Kshamata Shah, PT, PhD Dr. Shah’s research includes clinical and laboratory based studies on patients with shoulder disorders. Her overall research goal is to understand the mechanisms and predictors driving a patient’s recovery in patients with chronic shoulder problems such as those with rotator cuff disorders and diabetes, and design optimal rehabilitation programs for these individuals. Dr. Shah has collaborated with Dr. McClure and researchers from University of Oregon on a R01 grant funded by the NIH aimed at examining muscle neurophysiology with pain and exercise in patients with rotator cuff diseases. She has also developed ultrasound methods to evaluate shoulder muscle morphology and blood flow and its relationship with patient outcomes. Dr. Shah, Dr. McClure and Dr. Safford have developed a new performance-based outcome measure, Timed Functional Arm and Shoulder Test, and tested the psychometric properties of the test in healthy individuals and patients such as those with neurological conditions. They have received funding from the Orthopedic Section of the APTA to test the use of the TFAST in patients.
Musculoskeletal, Orthopaedics, and Sports Physical Therapy
Brian Eckenrode, PT, DPT, OCS. Dr. Eckenrode’s research agenda focuses on understanding the effects of physical therapy interventions on pain processing in lower extremity overuse conditions. His lab uses various tools to assess quantitative sensory testing through conditioned pain modulation, temporal summation, heat/cold pain threshold, and pressure pain threshold. Additionally, he examines the contribution of running biomechanics and training load to running-related injuries.
KeithAnn Halle PT, DPT, CBIS. Dr. Halle is collaborating with the Department of Defense and the Army Adaptive Sports Program to investigate the impact of participation in adaptive sports competitions for injured service members. The goal of this research is twofold: to pilot outcome measures in the adaptive sport service member population and to illustrate the physical, emotional, and quality of life changes related to participation in large scale adaptive sports competitions such as the Warrior Games and the Invictus Games. We hope to support the Department of Defense’s large scale events and provide quantitative outcomes in an area where qualitative data is common. Dr. Halle is also involved in research related to clinical education, factors correlated with success in clinical education, and the impact of the hybrid mode of instructional delivery on clinical education outcomes.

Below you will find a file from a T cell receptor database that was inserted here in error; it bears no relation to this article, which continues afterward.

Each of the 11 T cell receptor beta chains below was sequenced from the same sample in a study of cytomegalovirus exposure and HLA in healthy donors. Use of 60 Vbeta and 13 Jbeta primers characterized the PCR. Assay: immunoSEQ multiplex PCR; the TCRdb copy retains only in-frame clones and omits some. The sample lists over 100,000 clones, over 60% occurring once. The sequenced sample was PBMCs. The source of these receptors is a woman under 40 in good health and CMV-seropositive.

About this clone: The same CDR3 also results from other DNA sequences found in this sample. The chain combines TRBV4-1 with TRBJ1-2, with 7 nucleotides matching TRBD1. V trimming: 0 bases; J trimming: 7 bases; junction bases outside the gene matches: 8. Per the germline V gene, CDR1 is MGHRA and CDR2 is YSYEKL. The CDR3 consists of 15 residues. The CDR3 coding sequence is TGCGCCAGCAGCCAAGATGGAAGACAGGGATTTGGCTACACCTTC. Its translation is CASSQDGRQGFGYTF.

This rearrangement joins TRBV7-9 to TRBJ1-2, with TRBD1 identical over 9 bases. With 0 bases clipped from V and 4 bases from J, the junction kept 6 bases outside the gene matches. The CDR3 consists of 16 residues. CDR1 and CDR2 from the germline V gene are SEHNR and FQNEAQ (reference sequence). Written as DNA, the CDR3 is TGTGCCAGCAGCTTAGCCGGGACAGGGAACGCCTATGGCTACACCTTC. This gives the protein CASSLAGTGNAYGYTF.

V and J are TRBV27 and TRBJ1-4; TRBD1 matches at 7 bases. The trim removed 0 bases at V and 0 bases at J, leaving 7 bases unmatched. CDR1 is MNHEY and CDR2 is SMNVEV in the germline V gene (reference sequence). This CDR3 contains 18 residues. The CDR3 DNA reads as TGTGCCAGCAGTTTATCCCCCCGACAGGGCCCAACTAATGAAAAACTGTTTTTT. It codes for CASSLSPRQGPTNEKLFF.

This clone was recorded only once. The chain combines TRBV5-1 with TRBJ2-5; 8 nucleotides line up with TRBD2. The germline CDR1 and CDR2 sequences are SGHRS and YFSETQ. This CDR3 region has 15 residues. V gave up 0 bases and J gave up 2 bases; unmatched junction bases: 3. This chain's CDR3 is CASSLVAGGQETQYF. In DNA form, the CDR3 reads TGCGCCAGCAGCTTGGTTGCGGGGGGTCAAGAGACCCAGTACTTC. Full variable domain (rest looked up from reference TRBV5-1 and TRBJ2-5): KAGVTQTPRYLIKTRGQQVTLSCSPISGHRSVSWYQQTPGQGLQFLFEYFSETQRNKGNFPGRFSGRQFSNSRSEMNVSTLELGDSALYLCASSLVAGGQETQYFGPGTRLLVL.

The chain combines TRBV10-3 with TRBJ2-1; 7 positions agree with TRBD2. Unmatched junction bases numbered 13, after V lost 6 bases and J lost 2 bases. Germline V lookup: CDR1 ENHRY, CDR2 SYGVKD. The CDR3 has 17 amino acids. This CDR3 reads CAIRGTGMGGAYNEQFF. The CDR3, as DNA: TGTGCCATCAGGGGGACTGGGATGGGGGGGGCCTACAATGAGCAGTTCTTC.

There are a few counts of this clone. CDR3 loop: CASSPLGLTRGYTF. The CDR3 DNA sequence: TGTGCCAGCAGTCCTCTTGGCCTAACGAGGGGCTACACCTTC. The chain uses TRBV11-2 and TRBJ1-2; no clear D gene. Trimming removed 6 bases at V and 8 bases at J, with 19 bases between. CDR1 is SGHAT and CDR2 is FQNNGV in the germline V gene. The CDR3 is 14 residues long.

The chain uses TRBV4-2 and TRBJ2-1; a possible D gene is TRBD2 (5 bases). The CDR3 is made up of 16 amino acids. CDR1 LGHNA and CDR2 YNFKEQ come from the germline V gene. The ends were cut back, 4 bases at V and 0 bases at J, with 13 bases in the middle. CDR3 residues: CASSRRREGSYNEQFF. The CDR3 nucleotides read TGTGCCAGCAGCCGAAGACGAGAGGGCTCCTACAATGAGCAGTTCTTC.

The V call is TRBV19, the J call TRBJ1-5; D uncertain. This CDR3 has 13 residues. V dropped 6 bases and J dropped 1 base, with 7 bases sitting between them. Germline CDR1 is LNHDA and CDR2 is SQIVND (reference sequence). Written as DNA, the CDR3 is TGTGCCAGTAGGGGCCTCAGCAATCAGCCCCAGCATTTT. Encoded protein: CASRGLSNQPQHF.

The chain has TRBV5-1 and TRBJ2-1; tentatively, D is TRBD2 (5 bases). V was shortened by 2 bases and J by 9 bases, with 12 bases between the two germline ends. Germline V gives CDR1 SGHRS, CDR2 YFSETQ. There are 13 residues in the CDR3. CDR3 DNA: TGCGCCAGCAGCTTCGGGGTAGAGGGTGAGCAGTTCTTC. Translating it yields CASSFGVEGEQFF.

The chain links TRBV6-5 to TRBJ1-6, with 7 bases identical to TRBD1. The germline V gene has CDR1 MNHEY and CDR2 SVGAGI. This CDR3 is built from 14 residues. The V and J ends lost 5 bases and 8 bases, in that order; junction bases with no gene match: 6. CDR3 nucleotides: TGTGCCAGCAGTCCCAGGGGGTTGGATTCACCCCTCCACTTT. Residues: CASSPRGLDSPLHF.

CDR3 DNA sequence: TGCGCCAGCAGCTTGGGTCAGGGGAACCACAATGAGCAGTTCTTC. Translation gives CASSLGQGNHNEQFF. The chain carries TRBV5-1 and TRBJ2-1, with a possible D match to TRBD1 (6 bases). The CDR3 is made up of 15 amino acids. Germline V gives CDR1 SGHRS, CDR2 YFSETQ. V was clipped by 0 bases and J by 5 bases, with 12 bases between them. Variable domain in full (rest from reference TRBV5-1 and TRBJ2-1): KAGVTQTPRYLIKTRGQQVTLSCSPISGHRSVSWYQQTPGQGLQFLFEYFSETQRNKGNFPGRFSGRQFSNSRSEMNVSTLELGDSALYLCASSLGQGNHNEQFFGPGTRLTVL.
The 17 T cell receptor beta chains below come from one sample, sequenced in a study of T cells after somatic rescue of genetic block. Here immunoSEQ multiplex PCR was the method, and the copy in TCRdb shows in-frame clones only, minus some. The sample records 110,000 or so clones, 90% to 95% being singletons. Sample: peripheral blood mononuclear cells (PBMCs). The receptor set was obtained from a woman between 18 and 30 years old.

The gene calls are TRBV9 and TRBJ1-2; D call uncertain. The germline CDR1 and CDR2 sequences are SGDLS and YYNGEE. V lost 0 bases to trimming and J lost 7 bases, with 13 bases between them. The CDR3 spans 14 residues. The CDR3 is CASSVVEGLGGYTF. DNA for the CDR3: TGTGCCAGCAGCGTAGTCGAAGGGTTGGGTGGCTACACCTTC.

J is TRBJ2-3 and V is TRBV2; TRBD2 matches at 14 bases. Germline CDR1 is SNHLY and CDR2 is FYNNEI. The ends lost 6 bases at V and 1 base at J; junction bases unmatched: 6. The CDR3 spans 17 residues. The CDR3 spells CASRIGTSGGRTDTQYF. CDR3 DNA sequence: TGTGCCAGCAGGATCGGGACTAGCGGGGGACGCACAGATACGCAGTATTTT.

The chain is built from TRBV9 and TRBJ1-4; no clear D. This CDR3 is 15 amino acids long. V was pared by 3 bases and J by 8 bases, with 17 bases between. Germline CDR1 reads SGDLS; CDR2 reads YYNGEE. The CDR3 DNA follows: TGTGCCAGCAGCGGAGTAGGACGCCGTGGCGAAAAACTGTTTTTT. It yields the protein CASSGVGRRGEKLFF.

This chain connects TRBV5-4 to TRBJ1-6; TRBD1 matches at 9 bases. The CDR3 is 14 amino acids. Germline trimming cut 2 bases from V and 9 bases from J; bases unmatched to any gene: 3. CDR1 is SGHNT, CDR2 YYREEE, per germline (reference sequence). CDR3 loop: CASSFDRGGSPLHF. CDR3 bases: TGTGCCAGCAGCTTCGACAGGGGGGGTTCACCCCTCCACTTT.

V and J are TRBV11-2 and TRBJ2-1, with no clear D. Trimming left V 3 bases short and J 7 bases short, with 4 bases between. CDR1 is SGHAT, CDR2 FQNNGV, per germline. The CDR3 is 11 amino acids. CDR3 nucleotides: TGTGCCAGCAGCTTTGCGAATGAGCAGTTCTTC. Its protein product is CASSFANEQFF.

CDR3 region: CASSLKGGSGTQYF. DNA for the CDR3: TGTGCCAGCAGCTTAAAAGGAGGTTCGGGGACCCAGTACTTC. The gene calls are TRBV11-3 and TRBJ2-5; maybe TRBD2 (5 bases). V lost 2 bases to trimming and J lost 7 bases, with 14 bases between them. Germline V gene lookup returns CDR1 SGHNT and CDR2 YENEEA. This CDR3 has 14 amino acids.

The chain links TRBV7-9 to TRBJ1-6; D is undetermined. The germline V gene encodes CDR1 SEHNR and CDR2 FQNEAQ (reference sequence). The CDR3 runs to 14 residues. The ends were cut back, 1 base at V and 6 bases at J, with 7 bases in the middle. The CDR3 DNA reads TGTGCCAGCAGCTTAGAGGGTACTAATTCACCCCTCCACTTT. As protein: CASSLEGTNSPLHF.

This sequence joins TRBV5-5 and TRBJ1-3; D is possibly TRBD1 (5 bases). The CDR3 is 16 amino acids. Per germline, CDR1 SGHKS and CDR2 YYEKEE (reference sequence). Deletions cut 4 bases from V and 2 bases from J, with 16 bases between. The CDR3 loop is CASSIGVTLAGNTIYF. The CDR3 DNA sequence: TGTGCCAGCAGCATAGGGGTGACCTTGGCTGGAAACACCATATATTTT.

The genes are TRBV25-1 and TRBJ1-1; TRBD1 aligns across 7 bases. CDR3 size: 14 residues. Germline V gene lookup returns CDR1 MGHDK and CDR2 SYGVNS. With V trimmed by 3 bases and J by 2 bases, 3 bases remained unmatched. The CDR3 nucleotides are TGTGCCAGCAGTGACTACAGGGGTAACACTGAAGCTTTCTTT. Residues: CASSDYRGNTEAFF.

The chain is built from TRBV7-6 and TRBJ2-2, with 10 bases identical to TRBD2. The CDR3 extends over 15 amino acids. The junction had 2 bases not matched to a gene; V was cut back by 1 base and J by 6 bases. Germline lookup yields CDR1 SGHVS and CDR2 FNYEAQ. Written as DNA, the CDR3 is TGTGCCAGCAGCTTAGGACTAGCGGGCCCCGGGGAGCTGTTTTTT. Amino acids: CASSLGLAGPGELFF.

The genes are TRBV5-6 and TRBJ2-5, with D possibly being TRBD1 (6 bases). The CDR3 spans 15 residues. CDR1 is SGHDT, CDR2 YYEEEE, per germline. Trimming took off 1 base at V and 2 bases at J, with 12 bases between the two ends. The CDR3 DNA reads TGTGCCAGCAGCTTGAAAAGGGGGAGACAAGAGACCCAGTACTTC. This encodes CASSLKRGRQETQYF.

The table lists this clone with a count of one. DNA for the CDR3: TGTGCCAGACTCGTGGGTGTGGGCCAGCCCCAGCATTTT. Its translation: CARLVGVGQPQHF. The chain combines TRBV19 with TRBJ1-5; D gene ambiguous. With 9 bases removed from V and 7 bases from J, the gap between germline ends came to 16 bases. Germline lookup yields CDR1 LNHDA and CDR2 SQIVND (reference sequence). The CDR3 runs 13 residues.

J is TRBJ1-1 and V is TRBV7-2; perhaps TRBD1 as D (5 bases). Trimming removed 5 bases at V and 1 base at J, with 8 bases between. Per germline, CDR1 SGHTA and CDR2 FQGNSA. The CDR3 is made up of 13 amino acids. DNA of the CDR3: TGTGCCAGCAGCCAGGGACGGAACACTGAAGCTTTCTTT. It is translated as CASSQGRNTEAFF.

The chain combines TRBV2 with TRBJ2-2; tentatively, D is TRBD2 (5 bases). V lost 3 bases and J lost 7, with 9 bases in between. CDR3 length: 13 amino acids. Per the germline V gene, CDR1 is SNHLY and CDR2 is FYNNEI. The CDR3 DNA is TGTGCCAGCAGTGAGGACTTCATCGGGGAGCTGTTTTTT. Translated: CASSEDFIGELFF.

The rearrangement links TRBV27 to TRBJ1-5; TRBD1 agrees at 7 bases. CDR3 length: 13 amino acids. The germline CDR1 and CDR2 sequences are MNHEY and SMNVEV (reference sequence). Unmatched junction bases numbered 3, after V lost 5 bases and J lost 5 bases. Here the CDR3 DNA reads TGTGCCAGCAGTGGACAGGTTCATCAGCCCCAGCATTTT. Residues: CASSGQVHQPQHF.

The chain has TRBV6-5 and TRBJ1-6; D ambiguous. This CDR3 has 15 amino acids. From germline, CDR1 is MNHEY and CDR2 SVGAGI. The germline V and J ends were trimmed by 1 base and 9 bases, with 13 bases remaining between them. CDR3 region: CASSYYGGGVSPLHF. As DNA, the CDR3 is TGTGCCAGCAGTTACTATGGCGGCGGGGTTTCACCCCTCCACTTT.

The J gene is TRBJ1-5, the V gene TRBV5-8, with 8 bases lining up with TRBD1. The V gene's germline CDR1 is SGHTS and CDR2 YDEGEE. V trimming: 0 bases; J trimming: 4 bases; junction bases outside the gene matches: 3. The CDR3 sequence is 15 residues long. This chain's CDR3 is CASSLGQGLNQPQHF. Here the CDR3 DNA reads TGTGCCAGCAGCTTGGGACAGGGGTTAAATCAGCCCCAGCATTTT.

Phil Malloy, PT, PhD. Malloy's primary research interest is in biomechanics, in particular understanding the relationship between bone structure and human movement as it pertains to young and active adults with hip disorders. His long term research goal is to advance the diagnosis and treatment of hip disorders through rehabilitation approaches administered both before and after surgery. He is a member of Hip Preservation Research group in the Department of Orthopaedic Surgery at Rush University Medical Center in Chicago, where also holds a visiting assistant professor position in Rush Medical College.
Ryan Zarzycki, PT, DPT, PhD. Dr. Zarzycki’s research is focused on traumatic knee injury with emphasis on athletes after ACL rupture and ACL reconstruction. More specifically, Dr. Zarzycki is interested in gaining a better understanding of how the central nervous system changes after injury/surgery and how this affects rehabilitation. His lab uses electromyography (EMG), transcranial cranial magnetic stimulation, clinical measures (e.g. strength testing), and motion analysis testing to study movement and neuromuscular control after injury/surgery.
Older Adults and Exercise
Kate Mangione, PT, Ph.D., FAPTA. Dr. Mangione’s research combines her clinical passions of older adults and exercises. She began her research career studying the effects of unweighted exercise on cardiovascular and pain responses to treadmill walking in older adults with knee OA. She applied these findings and was funded to perform a randomized clinical trial of moderate and low-intensity cycling in persons with knee OA. For the last 20 years, Kate has been examining various forms of physical therapy programs on improving function in older adults after hip fracture. She has and continues to examine the benefits of strength training, endurance training, multi-modal exercise training performed in the home setting with older adults post fracture. She is currently the site PI for an NIH multi-site RCT. Dr. Mangione has begun investigating whether standardized exercise programs can be applied to older adults with multiple chronic conditions receiving Medicare-funded home care services.